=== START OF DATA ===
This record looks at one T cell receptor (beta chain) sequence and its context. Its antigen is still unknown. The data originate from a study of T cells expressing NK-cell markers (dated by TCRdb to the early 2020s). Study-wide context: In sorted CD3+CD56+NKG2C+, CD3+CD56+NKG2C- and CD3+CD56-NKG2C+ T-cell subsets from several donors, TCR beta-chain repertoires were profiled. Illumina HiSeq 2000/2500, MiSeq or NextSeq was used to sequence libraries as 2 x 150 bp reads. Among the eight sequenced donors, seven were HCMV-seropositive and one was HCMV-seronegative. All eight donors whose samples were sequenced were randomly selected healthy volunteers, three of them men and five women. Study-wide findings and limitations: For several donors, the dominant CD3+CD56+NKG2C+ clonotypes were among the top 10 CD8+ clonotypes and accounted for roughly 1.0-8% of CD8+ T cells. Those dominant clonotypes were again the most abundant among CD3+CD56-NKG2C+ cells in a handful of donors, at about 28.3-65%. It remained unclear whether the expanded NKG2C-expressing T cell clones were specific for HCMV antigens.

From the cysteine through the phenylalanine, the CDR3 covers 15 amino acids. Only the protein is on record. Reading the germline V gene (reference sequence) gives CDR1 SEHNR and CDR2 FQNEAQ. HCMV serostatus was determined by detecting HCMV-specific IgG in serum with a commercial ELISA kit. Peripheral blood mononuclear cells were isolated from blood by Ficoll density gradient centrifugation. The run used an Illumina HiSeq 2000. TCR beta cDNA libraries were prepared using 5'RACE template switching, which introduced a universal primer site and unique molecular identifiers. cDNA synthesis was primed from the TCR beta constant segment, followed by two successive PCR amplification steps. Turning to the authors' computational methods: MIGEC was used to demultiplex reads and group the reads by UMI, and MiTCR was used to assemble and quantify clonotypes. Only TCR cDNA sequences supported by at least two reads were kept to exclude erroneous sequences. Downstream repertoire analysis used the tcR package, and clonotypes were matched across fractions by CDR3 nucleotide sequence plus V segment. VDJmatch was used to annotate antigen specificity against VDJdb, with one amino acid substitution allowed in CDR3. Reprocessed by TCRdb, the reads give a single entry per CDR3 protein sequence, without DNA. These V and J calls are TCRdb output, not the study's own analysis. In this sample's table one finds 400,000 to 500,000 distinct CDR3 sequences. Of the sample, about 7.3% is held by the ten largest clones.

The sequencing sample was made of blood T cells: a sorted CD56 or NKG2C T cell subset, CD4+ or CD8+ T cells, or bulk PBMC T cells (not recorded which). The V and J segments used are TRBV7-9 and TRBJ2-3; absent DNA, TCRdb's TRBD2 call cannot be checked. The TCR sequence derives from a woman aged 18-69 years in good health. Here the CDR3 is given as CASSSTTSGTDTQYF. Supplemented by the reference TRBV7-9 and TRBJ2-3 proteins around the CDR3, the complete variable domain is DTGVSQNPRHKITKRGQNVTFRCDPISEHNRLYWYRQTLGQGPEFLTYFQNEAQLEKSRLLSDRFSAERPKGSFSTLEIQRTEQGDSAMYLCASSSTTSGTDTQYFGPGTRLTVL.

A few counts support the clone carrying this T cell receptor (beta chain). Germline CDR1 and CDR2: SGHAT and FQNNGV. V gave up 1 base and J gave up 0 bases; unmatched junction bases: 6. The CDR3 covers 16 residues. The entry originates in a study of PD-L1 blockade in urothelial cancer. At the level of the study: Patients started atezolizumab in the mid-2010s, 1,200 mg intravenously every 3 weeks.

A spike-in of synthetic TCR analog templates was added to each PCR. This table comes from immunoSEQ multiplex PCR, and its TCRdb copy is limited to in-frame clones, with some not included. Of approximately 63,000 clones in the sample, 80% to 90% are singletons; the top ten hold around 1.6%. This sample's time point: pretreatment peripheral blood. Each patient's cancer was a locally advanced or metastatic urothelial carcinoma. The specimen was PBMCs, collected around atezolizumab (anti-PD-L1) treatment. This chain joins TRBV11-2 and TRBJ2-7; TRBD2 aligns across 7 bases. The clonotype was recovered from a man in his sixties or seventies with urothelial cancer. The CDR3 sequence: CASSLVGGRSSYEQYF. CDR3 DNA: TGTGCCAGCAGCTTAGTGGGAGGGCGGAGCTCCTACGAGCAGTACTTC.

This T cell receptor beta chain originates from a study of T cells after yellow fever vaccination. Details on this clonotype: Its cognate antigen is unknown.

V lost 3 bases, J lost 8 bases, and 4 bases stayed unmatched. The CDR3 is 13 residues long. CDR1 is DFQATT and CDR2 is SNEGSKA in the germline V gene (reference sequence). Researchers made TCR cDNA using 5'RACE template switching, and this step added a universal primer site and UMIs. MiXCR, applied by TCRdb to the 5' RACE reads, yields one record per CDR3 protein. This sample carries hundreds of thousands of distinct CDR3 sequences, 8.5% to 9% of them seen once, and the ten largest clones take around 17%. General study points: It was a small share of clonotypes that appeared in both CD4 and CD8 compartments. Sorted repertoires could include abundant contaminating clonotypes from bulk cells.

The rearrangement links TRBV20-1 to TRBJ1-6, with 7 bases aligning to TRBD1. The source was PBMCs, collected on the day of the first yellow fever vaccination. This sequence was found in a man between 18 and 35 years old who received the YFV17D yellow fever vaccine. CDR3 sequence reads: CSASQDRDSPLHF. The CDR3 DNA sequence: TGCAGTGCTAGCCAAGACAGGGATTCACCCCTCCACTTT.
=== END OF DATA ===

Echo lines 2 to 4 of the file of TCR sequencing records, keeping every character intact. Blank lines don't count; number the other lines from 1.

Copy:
From the cysteine through the phenylalanine, the CDR3 covers 15 amino acids. Only the protein is on record. Reading the germline V gene (reference sequence) gives CDR1 SEHNR and CDR2 FQNEAQ. HCMV serostatus was determined by detecting HCMV-specific IgG in serum with a commercial ELISA kit. Peripheral blood mononuclear cells were isolated from blood by Ficoll density gradient centrifugation. The run used an Illumina HiSeq 2000. TCR beta cDNA libraries were prepared using 5'RACE template switching, which introduced a universal primer site and unique molecular identifiers. cDNA synthesis was primed from the TCR beta constant segment, followed by two successive PCR amplification steps. Turning to the authors' computational methods: MIGEC was used to demultiplex reads and group the reads by UMI, and MiTCR was used to assemble and quantify clonotypes. Only TCR cDNA sequences supported by at least two reads were kept to exclude erroneous sequences. Downstream repertoire analysis used the tcR package, and clonotypes were matched across fractions by CDR3 nucleotide sequence plus V segment. VDJmatch was used to annotate antigen specificity against VDJdb, with one amino acid substitution allowed in CDR3. Reprocessed by TCRdb, the reads give a single entry per CDR3 protein sequence, without DNA. These V and J calls are TCRdb output, not the study's own analysis. In this sample's table one finds 400,000 to 500,000 distinct CDR3 sequences. Of the sample, about 7.3% is held by the ten largest clones.

The sequencing sample was made of blood T cells: a sorted CD56 or NKG2C T cell subset, CD4+ or CD8+ T cells, or bulk PBMC T cells (not recorded which). The V and J segments used are TRBV7-9 and TRBJ2-3; absent DNA, TCRdb's TRBD2 call cannot be checked. The TCR sequence derives from a woman aged 18-69 years in good health. Here the CDR3 is given as CASSSTTSGTDTQYF. Supplemented by the reference TRBV7-9 and TRBJ2-3 proteins around the CDR3, the complete variable domain is DTGVSQNPRHKITKRGQNVTFRCDPISEHNRLYWYRQTLGQGPEFLTYFQNEAQLEKSRLLSDRFSAERPKGSFSTLEIQRTEQGDSAMYLCASSSTTSGTDTQYFGPGTRLTVL.

A few counts support the clone carrying this T cell receptor (beta chain). Germline CDR1 and CDR2: SGHAT and FQNNGV. V gave up 1 base and J gave up 0 bases; unmatched junction bases: 6. The CDR3 covers 16 residues. The entry originates in a study of PD-L1 blockade in urothelial cancer. At the level of the study: Patients started atezolizumab in the mid-2010s, 1,200 mg intravenously every 3 weeks.